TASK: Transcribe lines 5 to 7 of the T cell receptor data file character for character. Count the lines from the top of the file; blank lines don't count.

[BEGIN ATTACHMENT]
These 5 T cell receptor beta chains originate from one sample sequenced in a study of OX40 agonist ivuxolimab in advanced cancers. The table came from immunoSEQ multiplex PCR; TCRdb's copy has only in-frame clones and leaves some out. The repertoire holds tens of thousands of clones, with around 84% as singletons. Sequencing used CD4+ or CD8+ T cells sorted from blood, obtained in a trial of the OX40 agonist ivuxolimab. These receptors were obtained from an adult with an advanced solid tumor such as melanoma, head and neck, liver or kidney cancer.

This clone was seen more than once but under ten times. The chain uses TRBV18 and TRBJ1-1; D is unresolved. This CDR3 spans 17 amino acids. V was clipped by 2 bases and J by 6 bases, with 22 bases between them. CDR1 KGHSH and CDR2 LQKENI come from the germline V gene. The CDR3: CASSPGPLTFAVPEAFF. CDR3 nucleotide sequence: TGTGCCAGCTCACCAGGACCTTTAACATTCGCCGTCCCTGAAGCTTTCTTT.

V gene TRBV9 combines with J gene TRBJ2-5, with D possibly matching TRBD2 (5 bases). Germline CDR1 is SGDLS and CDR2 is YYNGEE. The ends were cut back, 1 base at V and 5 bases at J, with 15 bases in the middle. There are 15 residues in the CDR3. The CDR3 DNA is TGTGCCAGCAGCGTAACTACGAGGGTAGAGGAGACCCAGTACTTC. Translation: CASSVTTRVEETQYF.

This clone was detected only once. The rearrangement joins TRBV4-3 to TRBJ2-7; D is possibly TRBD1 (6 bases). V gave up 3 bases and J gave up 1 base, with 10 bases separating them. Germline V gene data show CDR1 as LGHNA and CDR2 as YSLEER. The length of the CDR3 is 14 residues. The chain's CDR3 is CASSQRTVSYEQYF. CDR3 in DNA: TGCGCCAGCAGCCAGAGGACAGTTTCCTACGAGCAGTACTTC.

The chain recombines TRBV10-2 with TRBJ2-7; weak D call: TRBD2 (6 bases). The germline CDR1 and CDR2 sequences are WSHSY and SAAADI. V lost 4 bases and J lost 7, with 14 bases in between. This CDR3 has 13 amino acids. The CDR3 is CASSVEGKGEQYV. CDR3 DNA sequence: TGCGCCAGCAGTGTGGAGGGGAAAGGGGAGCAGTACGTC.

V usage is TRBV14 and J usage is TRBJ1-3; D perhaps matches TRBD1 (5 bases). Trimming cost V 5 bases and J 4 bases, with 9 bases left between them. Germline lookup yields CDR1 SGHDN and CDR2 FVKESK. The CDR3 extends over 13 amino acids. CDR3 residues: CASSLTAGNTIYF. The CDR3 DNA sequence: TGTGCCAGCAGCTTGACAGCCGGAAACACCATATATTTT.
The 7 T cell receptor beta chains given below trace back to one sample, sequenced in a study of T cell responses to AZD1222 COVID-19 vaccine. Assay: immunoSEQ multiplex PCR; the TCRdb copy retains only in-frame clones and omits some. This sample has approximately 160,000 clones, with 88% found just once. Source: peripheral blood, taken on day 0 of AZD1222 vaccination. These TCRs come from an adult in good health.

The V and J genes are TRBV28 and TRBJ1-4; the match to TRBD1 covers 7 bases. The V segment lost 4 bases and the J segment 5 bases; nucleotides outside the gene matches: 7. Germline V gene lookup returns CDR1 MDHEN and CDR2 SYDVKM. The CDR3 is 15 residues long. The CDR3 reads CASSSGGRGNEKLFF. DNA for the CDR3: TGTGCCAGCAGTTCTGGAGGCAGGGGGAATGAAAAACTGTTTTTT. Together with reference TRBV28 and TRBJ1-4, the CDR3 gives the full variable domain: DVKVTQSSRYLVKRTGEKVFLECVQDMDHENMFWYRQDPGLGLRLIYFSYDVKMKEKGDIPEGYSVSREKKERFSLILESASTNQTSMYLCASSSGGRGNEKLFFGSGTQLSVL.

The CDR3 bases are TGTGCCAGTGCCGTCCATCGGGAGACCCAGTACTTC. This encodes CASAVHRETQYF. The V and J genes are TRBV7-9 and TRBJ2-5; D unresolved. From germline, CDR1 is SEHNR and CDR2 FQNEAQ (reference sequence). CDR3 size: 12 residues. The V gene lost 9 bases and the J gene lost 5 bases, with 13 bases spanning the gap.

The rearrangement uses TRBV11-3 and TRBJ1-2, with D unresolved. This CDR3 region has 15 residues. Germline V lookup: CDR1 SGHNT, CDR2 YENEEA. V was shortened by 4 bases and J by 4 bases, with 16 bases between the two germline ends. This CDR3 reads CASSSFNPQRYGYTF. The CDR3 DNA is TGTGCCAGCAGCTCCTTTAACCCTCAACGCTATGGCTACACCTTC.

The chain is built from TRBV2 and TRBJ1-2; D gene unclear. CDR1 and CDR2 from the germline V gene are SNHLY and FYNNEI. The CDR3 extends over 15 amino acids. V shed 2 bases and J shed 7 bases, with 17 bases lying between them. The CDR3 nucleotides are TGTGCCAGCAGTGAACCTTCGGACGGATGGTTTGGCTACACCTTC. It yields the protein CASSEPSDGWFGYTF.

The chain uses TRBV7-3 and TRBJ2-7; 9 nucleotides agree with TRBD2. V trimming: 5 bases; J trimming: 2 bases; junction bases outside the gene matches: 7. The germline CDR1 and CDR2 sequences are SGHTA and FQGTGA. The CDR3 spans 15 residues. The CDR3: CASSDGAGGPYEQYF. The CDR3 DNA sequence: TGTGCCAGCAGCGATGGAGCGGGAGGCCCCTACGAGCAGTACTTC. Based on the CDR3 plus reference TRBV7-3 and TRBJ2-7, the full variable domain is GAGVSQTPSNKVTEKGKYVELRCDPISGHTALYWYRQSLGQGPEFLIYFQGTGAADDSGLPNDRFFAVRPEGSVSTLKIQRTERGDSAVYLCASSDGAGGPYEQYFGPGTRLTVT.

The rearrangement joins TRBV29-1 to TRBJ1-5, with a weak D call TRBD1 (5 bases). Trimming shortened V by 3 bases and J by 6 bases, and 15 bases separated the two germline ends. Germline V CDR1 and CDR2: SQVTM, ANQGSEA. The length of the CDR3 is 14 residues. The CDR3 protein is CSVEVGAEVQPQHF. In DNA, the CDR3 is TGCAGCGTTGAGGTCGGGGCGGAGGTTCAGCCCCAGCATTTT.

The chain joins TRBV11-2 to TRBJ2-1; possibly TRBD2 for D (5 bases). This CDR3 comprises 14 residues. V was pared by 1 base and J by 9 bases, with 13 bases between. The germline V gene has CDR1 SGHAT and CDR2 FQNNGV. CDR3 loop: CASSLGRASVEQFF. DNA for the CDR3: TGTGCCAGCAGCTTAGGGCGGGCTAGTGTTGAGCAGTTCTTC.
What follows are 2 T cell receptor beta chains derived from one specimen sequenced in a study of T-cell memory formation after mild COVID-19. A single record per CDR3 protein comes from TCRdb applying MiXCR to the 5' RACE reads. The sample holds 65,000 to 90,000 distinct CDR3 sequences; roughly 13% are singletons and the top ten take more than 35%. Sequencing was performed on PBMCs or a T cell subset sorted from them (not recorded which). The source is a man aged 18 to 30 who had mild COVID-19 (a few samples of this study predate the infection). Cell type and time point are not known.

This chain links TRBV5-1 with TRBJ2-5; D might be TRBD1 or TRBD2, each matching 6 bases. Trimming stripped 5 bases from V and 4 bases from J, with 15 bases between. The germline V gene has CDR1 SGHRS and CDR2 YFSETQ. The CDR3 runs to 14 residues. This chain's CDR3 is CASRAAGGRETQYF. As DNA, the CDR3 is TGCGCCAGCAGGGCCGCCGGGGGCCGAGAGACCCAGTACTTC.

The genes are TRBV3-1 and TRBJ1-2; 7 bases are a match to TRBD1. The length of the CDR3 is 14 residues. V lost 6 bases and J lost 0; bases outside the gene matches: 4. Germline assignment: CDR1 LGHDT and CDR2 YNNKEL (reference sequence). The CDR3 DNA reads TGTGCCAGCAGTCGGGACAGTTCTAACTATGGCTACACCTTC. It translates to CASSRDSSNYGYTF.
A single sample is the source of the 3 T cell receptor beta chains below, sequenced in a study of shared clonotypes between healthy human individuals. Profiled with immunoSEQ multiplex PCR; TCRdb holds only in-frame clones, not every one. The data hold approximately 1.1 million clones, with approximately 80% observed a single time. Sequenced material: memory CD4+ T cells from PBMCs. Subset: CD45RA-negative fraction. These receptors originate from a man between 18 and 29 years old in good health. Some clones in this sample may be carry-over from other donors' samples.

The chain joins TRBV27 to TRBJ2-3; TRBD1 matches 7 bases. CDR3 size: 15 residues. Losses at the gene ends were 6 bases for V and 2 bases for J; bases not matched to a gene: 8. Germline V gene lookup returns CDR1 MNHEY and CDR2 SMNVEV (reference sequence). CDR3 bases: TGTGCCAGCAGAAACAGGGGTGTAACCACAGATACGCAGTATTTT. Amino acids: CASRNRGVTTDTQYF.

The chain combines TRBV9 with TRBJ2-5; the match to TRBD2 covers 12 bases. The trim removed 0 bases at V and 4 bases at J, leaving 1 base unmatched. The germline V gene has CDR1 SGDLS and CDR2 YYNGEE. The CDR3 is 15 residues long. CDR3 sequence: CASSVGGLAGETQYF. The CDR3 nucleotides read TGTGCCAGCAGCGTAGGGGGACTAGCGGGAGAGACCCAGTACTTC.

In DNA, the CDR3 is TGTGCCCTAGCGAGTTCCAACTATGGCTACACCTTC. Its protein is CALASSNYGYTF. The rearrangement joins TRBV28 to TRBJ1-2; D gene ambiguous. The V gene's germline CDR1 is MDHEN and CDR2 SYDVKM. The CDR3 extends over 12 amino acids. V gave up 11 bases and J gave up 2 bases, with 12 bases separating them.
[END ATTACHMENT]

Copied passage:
The chain recombines TRBV10-2 with TRBJ2-7; weak D call: TRBD2 (6 bases). The germline CDR1 and CDR2 sequences are WSHSY and SAAADI. V lost 4 bases and J lost 7, with 14 bases in between. This CDR3 has 13 amino acids. The CDR3 is CASSVEGKGEQYV. CDR3 DNA sequence: TGCGCCAGCAGTGTGGAGGGGAAAGGGGAGCAGTACGTC.

V usage is TRBV14 and J usage is TRBJ1-3; D perhaps matches TRBD1 (5 bases). Trimming cost V 5 bases and J 4 bases, with 9 bases left between them. Germline lookup yields CDR1 SGHDN and CDR2 FVKESK. The CDR3 extends over 13 amino acids. CDR3 residues: CASSLTAGNTIYF. The CDR3 DNA sequence: TGTGCCAGCAGCTTGACAGCCGGAAACACCATATATTTT.
The 7 T cell receptor beta chains given below trace back to one sample, sequenced in a study of T cell responses to AZD1222 COVID-19 vaccine. Assay: immunoSEQ multiplex PCR; the TCRdb copy retains only in-frame clones and omits some. This sample has approximately 160,000 clones, with 88% found just once. Source: peripheral blood, taken on day 0 of AZD1222 vaccination. These TCRs come from an adult in good health.